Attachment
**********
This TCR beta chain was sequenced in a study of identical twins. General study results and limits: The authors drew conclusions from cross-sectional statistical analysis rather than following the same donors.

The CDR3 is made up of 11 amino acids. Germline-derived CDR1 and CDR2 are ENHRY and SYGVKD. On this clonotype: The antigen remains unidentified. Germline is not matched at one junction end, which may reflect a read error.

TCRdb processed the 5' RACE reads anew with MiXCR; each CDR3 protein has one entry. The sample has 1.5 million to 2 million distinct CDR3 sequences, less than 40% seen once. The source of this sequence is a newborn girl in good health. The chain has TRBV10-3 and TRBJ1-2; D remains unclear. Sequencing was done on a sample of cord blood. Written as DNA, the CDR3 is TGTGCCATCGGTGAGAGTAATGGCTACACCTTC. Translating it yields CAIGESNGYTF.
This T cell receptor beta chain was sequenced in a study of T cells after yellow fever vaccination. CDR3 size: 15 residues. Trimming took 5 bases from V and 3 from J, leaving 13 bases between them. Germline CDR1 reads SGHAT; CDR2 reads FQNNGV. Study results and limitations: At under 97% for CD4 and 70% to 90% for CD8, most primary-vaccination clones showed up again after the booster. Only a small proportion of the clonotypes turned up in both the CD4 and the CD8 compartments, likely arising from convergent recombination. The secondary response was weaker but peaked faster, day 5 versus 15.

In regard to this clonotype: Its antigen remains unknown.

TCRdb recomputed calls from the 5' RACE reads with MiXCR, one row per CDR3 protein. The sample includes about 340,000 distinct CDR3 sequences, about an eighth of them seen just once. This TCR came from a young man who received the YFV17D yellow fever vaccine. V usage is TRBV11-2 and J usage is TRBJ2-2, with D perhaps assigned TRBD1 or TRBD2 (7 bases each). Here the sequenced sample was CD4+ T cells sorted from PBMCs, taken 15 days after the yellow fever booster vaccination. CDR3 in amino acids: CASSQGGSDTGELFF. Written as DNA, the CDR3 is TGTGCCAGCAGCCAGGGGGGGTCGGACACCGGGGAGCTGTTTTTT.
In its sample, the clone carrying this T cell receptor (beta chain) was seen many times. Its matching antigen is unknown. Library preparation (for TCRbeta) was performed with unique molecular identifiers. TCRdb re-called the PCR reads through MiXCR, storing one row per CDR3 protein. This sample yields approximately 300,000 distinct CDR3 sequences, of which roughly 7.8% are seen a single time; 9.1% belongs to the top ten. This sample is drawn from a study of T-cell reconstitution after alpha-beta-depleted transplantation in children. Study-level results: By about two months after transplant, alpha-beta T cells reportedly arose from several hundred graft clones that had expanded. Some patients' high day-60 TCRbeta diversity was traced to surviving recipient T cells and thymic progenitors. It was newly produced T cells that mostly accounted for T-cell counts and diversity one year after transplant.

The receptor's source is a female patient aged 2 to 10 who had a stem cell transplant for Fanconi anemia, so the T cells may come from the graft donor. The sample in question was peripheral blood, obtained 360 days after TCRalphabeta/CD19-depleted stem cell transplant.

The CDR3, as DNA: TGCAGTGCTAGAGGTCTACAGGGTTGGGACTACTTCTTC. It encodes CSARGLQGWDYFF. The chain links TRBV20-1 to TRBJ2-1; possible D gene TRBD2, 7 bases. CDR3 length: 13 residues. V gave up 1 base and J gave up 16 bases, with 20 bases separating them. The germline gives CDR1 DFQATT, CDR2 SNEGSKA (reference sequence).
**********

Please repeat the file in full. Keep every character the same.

This TCR beta chain was sequenced in a study of identical twins. General study results and limits: The authors drew conclusions from cross-sectional statistical analysis rather than following the same donors.

The CDR3 is made up of 11 amino acids. Germline-derived CDR1 and CDR2 are ENHRY and SYGVKD. On this clonotype: The antigen remains unidentified. Germline is not matched at one junction end, which may reflect a read error.

TCRdb processed the 5' RACE reads anew with MiXCR; each CDR3 protein has one entry. The sample has 1.5 million to 2 million distinct CDR3 sequences, less than 40% seen once. The source of this sequence is a newborn girl in good health. The chain has TRBV10-3 and TRBJ1-2; D remains unclear. Sequencing was done on a sample of cord blood. Written as DNA, the CDR3 is TGTGCCATCGGTGAGAGTAATGGCTACACCTTC. Translating it yields CAIGESNGYTF.
This T cell receptor beta chain was sequenced in a study of T cells after yellow fever vaccination. CDR3 size: 15 residues. Trimming took 5 bases from V and 3 from J, leaving 13 bases between them. Germline CDR1 reads SGHAT; CDR2 reads FQNNGV. Study results and limitations: At under 97% for CD4 and 70% to 90% for CD8, most primary-vaccination clones showed up again after the booster. Only a small proportion of the clonotypes turned up in both the CD4 and the CD8 compartments, likely arising from convergent recombination. The secondary response was weaker but peaked faster, day 5 versus 15.

In regard to this clonotype: Its antigen remains unknown.

TCRdb recomputed calls from the 5' RACE reads with MiXCR, one row per CDR3 protein. The sample includes about 340,000 distinct CDR3 sequences, about an eighth of them seen just once. This TCR came from a young man who received the YFV17D yellow fever vaccine. V usage is TRBV11-2 and J usage is TRBJ2-2, with D perhaps assigned TRBD1 or TRBD2 (7 bases each). Here the sequenced sample was CD4+ T cells sorted from PBMCs, taken 15 days after the yellow fever booster vaccination. CDR3 in amino acids: CASSQGGSDTGELFF. Written as DNA, the CDR3 is TGTGCCAGCAGCCAGGGGGGGTCGGACACCGGGGAGCTGTTTTTT.
In its sample, the clone carrying this T cell receptor (beta chain) was seen many times. Its matching antigen is unknown. Library preparation (for TCRbeta) was performed with unique molecular identifiers. TCRdb re-called the PCR reads through MiXCR, storing one row per CDR3 protein. This sample yields approximately 300,000 distinct CDR3 sequences, of which roughly 7.8% are seen a single time; 9.1% belongs to the top ten. This sample is drawn from a study of T-cell reconstitution after alpha-beta-depleted transplantation in children. Study-level results: By about two months after transplant, alpha-beta T cells reportedly arose from several hundred graft clones that had expanded. Some patients' high day-60 TCRbeta diversity was traced to surviving recipient T cells and thymic progenitors. It was newly produced T cells that mostly accounted for T-cell counts and diversity one year after transplant.

The receptor's source is a female patient aged 2 to 10 who had a stem cell transplant for Fanconi anemia, so the T cells may come from the graft donor. The sample in question was peripheral blood, obtained 360 days after TCRalphabeta/CD19-depleted stem cell transplant.

The CDR3, as DNA: TGCAGTGCTAGAGGTCTACAGGGTTGGGACTACTTCTTC. It encodes CSARGLQGWDYFF. The chain links TRBV20-1 to TRBJ2-1; possible D gene TRBD2, 7 bases. CDR3 length: 13 residues. V gave up 1 base and J gave up 16 bases, with 20 bases separating them. The germline gives CDR1 DFQATT, CDR2 SNEGSKA (reference sequence).